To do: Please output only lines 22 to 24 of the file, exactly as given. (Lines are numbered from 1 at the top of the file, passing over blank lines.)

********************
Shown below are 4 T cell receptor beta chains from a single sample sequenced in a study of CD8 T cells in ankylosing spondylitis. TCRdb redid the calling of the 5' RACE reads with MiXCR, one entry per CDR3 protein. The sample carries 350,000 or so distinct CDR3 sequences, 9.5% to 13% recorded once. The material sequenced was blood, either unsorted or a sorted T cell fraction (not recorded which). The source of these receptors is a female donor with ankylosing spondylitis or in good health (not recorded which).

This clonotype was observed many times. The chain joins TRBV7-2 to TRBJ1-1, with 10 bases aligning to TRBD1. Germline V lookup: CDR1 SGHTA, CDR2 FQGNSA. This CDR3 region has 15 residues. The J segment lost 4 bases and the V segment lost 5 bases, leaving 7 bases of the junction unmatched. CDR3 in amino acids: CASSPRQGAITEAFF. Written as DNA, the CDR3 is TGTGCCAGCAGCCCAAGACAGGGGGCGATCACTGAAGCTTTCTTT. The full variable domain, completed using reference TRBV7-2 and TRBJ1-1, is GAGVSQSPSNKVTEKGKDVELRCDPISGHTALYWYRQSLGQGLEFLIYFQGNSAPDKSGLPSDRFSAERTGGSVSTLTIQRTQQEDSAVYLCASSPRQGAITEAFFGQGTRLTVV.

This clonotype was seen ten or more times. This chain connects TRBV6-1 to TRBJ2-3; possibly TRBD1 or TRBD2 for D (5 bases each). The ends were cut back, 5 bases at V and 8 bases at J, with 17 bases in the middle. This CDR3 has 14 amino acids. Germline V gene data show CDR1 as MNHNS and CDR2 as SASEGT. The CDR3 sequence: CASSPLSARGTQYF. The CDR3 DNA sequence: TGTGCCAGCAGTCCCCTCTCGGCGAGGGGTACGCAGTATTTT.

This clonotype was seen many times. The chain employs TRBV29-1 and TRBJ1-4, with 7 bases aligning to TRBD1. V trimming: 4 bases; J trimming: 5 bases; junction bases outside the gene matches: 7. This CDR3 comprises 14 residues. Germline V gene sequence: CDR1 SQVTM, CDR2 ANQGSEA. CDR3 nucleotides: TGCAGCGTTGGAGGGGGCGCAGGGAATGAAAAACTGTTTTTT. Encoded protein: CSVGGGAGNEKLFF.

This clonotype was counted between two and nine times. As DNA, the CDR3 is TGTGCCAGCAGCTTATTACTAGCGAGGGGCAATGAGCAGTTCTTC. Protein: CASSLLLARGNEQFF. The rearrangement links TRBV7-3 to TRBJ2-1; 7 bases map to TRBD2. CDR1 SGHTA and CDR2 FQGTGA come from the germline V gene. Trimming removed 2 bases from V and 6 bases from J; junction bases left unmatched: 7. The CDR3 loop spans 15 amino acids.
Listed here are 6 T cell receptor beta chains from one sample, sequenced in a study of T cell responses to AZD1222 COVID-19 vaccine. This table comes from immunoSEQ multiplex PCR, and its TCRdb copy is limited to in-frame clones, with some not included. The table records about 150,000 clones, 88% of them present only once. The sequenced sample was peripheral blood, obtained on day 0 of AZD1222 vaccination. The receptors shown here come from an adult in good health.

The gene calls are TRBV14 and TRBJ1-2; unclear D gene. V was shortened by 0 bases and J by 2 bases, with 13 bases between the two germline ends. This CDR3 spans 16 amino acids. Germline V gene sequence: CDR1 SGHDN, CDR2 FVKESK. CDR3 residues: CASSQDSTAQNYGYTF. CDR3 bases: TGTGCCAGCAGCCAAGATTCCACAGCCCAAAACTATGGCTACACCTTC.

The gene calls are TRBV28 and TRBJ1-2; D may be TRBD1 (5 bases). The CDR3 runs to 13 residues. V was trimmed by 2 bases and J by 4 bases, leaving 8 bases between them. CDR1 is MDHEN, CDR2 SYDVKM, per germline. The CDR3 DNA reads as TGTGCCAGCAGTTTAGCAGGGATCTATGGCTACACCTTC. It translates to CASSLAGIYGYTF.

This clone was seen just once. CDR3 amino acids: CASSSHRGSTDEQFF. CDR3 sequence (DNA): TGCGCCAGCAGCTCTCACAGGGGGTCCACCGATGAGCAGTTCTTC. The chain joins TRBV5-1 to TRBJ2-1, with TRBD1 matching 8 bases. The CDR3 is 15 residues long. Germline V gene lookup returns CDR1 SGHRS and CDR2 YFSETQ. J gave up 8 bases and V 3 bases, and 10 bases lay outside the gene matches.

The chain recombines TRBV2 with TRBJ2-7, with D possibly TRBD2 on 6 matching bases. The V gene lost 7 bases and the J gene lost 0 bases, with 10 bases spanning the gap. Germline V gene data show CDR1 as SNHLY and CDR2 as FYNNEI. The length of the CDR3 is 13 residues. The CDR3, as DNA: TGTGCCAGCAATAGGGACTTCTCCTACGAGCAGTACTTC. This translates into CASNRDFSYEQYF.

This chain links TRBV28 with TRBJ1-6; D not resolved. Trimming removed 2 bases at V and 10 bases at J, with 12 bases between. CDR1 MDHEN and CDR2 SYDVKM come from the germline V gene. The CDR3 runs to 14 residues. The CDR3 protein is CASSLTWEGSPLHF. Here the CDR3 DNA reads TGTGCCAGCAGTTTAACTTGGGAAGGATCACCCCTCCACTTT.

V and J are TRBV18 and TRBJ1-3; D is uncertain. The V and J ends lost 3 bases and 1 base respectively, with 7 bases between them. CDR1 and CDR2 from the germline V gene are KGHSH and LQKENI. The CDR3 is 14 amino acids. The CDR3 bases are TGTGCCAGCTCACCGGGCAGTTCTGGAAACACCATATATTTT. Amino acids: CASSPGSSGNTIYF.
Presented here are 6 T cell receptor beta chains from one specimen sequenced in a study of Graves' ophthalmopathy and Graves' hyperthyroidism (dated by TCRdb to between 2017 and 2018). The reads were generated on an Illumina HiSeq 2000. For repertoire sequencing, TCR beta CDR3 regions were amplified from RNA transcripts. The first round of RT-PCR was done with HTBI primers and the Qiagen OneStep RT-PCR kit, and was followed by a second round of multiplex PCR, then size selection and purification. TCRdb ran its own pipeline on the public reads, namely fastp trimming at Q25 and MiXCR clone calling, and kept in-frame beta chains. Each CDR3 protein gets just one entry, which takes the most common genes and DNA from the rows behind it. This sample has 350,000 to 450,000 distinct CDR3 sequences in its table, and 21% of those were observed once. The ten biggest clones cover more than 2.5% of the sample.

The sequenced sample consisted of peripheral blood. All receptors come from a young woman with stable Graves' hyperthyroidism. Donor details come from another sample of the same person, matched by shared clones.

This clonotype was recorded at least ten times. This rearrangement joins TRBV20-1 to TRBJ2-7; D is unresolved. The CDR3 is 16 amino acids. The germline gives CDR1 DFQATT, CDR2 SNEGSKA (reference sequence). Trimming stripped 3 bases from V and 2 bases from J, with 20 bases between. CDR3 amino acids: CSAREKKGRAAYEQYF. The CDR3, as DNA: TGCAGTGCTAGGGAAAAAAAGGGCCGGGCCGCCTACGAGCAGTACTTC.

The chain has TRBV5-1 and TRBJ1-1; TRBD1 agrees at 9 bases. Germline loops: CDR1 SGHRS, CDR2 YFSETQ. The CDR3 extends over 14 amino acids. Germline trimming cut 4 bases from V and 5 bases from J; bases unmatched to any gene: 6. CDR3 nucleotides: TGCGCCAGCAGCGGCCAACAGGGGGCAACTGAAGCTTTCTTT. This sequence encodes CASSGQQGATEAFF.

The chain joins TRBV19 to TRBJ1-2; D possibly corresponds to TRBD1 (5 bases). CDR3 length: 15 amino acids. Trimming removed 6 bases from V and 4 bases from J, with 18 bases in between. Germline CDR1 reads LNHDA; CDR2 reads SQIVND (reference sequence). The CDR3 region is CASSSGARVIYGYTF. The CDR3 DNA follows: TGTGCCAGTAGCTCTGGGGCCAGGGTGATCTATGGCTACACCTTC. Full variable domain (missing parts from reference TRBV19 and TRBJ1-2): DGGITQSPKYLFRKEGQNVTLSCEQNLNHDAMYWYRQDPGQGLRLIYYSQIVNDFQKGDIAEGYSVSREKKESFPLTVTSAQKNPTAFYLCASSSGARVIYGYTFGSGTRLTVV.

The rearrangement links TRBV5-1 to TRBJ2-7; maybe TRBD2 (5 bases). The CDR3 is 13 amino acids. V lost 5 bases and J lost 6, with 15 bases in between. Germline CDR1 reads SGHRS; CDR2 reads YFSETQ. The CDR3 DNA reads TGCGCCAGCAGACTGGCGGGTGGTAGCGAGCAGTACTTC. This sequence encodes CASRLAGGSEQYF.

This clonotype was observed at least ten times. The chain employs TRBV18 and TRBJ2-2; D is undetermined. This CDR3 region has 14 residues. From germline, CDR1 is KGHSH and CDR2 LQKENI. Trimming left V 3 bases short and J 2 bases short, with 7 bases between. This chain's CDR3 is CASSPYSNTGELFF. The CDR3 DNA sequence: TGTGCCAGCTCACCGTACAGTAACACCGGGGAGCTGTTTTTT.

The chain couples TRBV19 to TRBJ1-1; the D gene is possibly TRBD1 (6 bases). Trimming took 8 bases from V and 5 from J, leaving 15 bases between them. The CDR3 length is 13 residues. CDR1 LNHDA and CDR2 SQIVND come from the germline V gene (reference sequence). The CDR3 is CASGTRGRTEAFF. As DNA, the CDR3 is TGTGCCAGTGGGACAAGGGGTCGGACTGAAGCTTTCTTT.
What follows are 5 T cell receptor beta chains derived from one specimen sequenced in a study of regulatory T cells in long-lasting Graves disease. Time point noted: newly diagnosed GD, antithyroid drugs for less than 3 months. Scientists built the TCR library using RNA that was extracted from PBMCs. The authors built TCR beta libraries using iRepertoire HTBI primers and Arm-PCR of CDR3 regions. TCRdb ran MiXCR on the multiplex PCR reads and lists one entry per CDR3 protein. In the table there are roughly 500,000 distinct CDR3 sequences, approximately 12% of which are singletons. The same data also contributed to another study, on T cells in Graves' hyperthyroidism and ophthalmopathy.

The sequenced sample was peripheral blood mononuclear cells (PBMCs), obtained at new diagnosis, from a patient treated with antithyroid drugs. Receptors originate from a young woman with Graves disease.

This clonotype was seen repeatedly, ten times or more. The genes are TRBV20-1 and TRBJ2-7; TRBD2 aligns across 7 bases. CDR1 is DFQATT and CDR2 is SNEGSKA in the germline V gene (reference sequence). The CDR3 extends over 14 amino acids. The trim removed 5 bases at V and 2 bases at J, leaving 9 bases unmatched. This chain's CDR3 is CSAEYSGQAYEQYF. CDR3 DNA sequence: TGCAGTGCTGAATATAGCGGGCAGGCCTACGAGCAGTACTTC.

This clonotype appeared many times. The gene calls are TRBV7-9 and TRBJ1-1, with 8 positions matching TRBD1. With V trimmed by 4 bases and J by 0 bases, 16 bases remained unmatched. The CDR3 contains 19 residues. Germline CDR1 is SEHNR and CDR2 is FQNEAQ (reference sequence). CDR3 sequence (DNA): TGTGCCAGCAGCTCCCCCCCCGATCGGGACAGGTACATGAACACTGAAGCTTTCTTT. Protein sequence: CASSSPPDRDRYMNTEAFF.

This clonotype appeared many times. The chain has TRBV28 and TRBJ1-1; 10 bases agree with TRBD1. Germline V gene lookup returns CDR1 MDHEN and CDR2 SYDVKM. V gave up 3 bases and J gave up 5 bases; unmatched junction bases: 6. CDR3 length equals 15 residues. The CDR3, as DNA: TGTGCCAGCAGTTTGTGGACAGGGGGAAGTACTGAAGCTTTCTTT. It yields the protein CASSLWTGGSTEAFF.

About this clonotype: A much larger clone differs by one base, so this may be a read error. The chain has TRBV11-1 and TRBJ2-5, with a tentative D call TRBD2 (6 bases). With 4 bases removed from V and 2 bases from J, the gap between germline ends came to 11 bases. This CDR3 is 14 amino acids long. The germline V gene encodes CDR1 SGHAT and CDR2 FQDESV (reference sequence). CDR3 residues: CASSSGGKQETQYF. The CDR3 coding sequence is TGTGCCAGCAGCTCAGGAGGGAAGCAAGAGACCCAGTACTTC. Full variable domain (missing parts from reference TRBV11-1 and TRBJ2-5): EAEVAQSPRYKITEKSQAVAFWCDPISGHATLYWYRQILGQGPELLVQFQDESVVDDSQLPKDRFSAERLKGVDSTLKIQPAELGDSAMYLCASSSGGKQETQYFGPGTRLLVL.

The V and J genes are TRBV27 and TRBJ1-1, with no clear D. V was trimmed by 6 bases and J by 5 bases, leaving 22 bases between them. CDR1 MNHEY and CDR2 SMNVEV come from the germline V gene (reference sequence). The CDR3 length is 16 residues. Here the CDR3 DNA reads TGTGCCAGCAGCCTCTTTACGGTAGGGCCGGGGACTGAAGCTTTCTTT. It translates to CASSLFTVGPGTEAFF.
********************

The sequenced sample was peripheral blood mononuclear cells (PBMCs), obtained at new diagnosis, from a patient treated with antithyroid drugs. Receptors originate from a young woman with Graves disease.

This clonotype was seen repeatedly, ten times or more. The genes are TRBV20-1 and TRBJ2-7; TRBD2 aligns across 7 bases. CDR1 is DFQATT and CDR2 is SNEGSKA in the germline V gene (reference sequence). The CDR3 extends over 14 amino acids. The trim removed 5 bases at V and 2 bases at J, leaving 9 bases unmatched. This chain's CDR3 is CSAEYSGQAYEQYF. CDR3 DNA sequence: TGCAGTGCTGAATATAGCGGGCAGGCCTACGAGCAGTACTTC.

This clonotype appeared many times. The gene calls are TRBV7-9 and TRBJ1-1, with 8 positions matching TRBD1. With V trimmed by 4 bases and J by 0 bases, 16 bases remained unmatched. The CDR3 contains 19 residues. Germline CDR1 is SEHNR and CDR2 is FQNEAQ (reference sequence). CDR3 sequence (DNA): TGTGCCAGCAGCTCCCCCCCCGATCGGGACAGGTACATGAACACTGAAGCTTTCTTT. Protein sequence: CASSSPPDRDRYMNTEAFF.